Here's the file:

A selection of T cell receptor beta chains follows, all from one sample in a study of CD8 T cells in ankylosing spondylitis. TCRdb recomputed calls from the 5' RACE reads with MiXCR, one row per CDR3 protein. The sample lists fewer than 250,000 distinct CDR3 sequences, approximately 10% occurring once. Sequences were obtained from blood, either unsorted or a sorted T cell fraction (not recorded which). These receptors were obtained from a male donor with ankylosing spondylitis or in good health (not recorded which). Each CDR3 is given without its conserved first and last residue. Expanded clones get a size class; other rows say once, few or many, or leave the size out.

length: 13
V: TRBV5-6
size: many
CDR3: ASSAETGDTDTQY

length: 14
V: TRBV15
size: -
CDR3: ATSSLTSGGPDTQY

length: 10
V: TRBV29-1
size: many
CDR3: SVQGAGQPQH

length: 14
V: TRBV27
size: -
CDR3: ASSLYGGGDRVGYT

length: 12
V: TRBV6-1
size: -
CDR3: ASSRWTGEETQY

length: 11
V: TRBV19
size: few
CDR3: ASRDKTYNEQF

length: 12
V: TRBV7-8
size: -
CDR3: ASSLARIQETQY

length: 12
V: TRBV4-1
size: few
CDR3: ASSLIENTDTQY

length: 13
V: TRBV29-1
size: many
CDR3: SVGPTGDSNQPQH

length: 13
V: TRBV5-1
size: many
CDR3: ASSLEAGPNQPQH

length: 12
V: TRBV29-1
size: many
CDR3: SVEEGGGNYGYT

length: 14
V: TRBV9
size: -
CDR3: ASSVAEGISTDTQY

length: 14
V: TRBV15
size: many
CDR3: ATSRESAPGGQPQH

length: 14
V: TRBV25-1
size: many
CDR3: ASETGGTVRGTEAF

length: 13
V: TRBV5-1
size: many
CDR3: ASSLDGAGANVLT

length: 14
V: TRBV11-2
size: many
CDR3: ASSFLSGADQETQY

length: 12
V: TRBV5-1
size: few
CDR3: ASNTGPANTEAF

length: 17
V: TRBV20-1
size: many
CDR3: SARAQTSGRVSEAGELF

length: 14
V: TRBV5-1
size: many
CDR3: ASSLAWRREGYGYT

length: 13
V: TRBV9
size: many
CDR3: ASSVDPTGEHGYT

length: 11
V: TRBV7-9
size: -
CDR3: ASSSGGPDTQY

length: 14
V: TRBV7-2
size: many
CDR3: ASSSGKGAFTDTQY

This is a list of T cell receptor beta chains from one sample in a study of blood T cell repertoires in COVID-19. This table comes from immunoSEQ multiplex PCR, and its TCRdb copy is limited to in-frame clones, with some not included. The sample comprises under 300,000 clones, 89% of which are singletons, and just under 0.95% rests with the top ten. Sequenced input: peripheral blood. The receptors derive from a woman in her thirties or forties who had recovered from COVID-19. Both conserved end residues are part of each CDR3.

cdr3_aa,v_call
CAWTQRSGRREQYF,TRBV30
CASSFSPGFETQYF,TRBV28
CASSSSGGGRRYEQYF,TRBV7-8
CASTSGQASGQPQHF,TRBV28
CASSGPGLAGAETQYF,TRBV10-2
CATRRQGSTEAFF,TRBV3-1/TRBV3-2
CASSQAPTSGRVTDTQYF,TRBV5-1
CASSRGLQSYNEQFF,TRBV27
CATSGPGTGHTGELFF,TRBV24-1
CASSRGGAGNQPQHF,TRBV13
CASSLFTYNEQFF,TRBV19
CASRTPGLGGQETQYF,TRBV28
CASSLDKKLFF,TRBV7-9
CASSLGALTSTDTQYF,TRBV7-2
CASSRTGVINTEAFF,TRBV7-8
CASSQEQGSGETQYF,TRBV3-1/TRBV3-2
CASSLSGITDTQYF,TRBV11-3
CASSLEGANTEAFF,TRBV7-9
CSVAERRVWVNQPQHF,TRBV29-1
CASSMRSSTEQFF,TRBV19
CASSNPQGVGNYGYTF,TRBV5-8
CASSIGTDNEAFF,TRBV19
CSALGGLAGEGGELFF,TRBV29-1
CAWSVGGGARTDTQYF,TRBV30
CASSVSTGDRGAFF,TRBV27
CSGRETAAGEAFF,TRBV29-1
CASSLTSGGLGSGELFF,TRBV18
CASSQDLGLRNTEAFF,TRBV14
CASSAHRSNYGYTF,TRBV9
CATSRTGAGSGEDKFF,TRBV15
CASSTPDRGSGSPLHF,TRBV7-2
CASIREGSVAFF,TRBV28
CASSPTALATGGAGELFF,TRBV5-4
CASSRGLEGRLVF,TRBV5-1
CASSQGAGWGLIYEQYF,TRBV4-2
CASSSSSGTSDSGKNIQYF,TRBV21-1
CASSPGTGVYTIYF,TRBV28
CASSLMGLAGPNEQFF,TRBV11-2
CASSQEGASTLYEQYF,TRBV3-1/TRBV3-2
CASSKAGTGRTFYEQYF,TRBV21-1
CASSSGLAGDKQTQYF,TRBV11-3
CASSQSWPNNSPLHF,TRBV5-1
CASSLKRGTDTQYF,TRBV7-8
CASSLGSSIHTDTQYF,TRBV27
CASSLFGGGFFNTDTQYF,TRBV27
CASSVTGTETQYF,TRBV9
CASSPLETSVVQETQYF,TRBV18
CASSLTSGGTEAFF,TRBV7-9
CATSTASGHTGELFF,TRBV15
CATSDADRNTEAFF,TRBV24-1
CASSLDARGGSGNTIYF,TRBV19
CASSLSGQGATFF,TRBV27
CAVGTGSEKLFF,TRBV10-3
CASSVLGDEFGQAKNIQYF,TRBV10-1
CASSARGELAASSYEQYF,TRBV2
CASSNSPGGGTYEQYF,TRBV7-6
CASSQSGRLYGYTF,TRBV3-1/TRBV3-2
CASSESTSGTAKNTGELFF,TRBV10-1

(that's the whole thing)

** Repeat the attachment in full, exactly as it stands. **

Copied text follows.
A selection of T cell receptor beta chains follows, all from one sample in a study of CD8 T cells in ankylosing spondylitis. TCRdb recomputed calls from the 5' RACE reads with MiXCR, one row per CDR3 protein. The sample lists fewer than 250,000 distinct CDR3 sequences, approximately 10% occurring once. Sequences were obtained from blood, either unsorted or a sorted T cell fraction (not recorded which). These receptors were obtained from a male donor with ankylosing spondylitis or in good health (not recorded which). Each CDR3 is given without its conserved first and last residue. Expanded clones get a size class; other rows say once, few or many, or leave the size out.

length: 13
V: TRBV5-6
size: many
CDR3: ASSAETGDTDTQY

length: 14
V: TRBV15
size: -
CDR3: ATSSLTSGGPDTQY

length: 10
V: TRBV29-1
size: many
CDR3: SVQGAGQPQH

length: 14
V: TRBV27
size: -
CDR3: ASSLYGGGDRVGYT

length: 12
V: TRBV6-1
size: -
CDR3: ASSRWTGEETQY

length: 11
V: TRBV19
size: few
CDR3: ASRDKTYNEQF

length: 12
V: TRBV7-8
size: -
CDR3: ASSLARIQETQY

length: 12
V: TRBV4-1
size: few
CDR3: ASSLIENTDTQY

length: 13
V: TRBV29-1
size: many
CDR3: SVGPTGDSNQPQH

length: 13
V: TRBV5-1
size: many
CDR3: ASSLEAGPNQPQH

length: 12
V: TRBV29-1
size: many
CDR3: SVEEGGGNYGYT

length: 14
V: TRBV9
size: -
CDR3: ASSVAEGISTDTQY

length: 14
V: TRBV15
size: many
CDR3: ATSRESAPGGQPQH

length: 14
V: TRBV25-1
size: many
CDR3: ASETGGTVRGTEAF

length: 13
V: TRBV5-1
size: many
CDR3: ASSLDGAGANVLT

length: 14
V: TRBV11-2
size: many
CDR3: ASSFLSGADQETQY

length: 12
V: TRBV5-1
size: few
CDR3: ASNTGPANTEAF

length: 17
V: TRBV20-1
size: many
CDR3: SARAQTSGRVSEAGELF

length: 14
V: TRBV5-1
size: many
CDR3: ASSLAWRREGYGYT

length: 13
V: TRBV9
size: many
CDR3: ASSVDPTGEHGYT

length: 11
V: TRBV7-9
size: -
CDR3: ASSSGGPDTQY

length: 14
V: TRBV7-2
size: many
CDR3: ASSSGKGAFTDTQY

This is a list of T cell receptor beta chains from one sample in a study of blood T cell repertoires in COVID-19. This table comes from immunoSEQ multiplex PCR, and its TCRdb copy is limited to in-frame clones, with some not included. The sample comprises under 300,000 clones, 89% of which are singletons, and just under 0.95% rests with the top ten. Sequenced input: peripheral blood. The receptors derive from a woman in her thirties or forties who had recovered from COVID-19. Both conserved end residues are part of each CDR3.

cdr3_aa,v_call
CAWTQRSGRREQYF,TRBV30
CASSFSPGFETQYF,TRBV28
CASSSSGGGRRYEQYF,TRBV7-8
CASTSGQASGQPQHF,TRBV28
CASSGPGLAGAETQYF,TRBV10-2
CATRRQGSTEAFF,TRBV3-1/TRBV3-2
CASSQAPTSGRVTDTQYF,TRBV5-1
CASSRGLQSYNEQFF,TRBV27
CATSGPGTGHTGELFF,TRBV24-1
CASSRGGAGNQPQHF,TRBV13
CASSLFTYNEQFF,TRBV19
CASRTPGLGGQETQYF,TRBV28
CASSLDKKLFF,TRBV7-9
CASSLGALTSTDTQYF,TRBV7-2
CASSRTGVINTEAFF,TRBV7-8
CASSQEQGSGETQYF,TRBV3-1/TRBV3-2
CASSLSGITDTQYF,TRBV11-3
CASSLEGANTEAFF,TRBV7-9
CSVAERRVWVNQPQHF,TRBV29-1
CASSMRSSTEQFF,TRBV19
CASSNPQGVGNYGYTF,TRBV5-8
CASSIGTDNEAFF,TRBV19
CSALGGLAGEGGELFF,TRBV29-1
CAWSVGGGARTDTQYF,TRBV30
CASSVSTGDRGAFF,TRBV27
CSGRETAAGEAFF,TRBV29-1
CASSLTSGGLGSGELFF,TRBV18
CASSQDLGLRNTEAFF,TRBV14
CASSAHRSNYGYTF,TRBV9
CATSRTGAGSGEDKFF,TRBV15
CASSTPDRGSGSPLHF,TRBV7-2
CASIREGSVAFF,TRBV28
CASSPTALATGGAGELFF,TRBV5-4
CASSRGLEGRLVF,TRBV5-1
CASSQGAGWGLIYEQYF,TRBV4-2
CASSSSSGTSDSGKNIQYF,TRBV21-1
CASSPGTGVYTIYF,TRBV28
CASSLMGLAGPNEQFF,TRBV11-2
CASSQEGASTLYEQYF,TRBV3-1/TRBV3-2
CASSKAGTGRTFYEQYF,TRBV21-1
CASSSGLAGDKQTQYF,TRBV11-3
CASSQSWPNNSPLHF,TRBV5-1
CASSLKRGTDTQYF,TRBV7-8
CASSLGSSIHTDTQYF,TRBV27
CASSLFGGGFFNTDTQYF,TRBV27
CASSVTGTETQYF,TRBV9
CASSPLETSVVQETQYF,TRBV18
CASSLTSGGTEAFF,TRBV7-9
CATSTASGHTGELFF,TRBV15
CATSDADRNTEAFF,TRBV24-1
CASSLDARGGSGNTIYF,TRBV19
CASSLSGQGATFF,TRBV27
CAVGTGSEKLFF,TRBV10-3
CASSVLGDEFGQAKNIQYF,TRBV10-1
CASSARGELAASSYEQYF,TRBV2
CASSNSPGGGTYEQYF,TRBV7-6
CASSQSGRLYGYTF,TRBV3-1/TRBV3-2
CASSESTSGTAKNTGELFF,TRBV10-1